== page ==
Walnut Study

Eating walnuts may improve performance on cognitive function tests, including those for memory, concentration and information processing speed according to new research from the David Geffen School of Medicine at The University of California, Los Angeles, led by Dr. Lenore Arab. Cognitive function was consistently greater in adult participants that consumed walnuts, regardless of age, gender or ethnicity.

This cross-sectional study is the first large representative analysis of walnut intake and cognitive function, and the only study to include all available cognitive data across multiple National Health and Nutrition Examination (NHANES) surveys. The NHANES surveys draw from a large sampling of the U.S. population, typically ages 1 to 90 years old. In this study, participants included adults ages 20-59 as well as 60 and over. Dr. Arab and co-researcher Dr. Alfonso Ang found that study participants with higher walnut consumption performed significantly better on a series of six cognitive tests.

As the baby boomer population grows older, conditions affecting memory such as Alzheimer's and dementia will become a greater concern. According to a 2012 World Health Organization article, the estimated number of new cases of dementia each year worldwide is nearly 7.7 million, and the number of people living with dementia worldwide is estimated at 35.6 million. This number is predicted to double by 2030 and more than triple by 2050.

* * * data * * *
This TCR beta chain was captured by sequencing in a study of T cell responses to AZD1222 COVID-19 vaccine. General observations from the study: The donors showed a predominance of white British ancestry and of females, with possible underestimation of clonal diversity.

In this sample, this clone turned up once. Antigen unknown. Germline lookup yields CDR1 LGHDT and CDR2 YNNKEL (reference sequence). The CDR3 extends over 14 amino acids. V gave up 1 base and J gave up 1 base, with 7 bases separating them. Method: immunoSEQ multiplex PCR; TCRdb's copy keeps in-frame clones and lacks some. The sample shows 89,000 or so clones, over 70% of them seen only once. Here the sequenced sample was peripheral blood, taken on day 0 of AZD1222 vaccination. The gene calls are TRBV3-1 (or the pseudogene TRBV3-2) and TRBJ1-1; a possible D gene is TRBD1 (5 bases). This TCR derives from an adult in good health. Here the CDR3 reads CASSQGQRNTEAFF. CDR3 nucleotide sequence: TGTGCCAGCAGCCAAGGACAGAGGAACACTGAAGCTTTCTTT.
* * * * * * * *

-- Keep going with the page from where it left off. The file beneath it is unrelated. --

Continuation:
There are numerous possible active ingredients in walnuts that may be contributing factors in protecting cognitive functions. This includes the high antioxidant content of walnuts,  the combination of numerous vitamins and minerals as well as the fact that they are the only nut that contain a significant source of alpha-linolenic acid, a plant-based omega-3 fatty acid with heart and brain-health benefits.

"It isn't every day that research results in such simple advice – eating a handful of walnuts daily as a snack, or as part of a meal, can help improve your cognitive health," said Dr. Arab.

Consumers can find recipe ideas and other tips on using walnuts by visiting the California Walnut Commission at www.walnuts.org.

This study was supported in part by funds from the California Walnut Commission.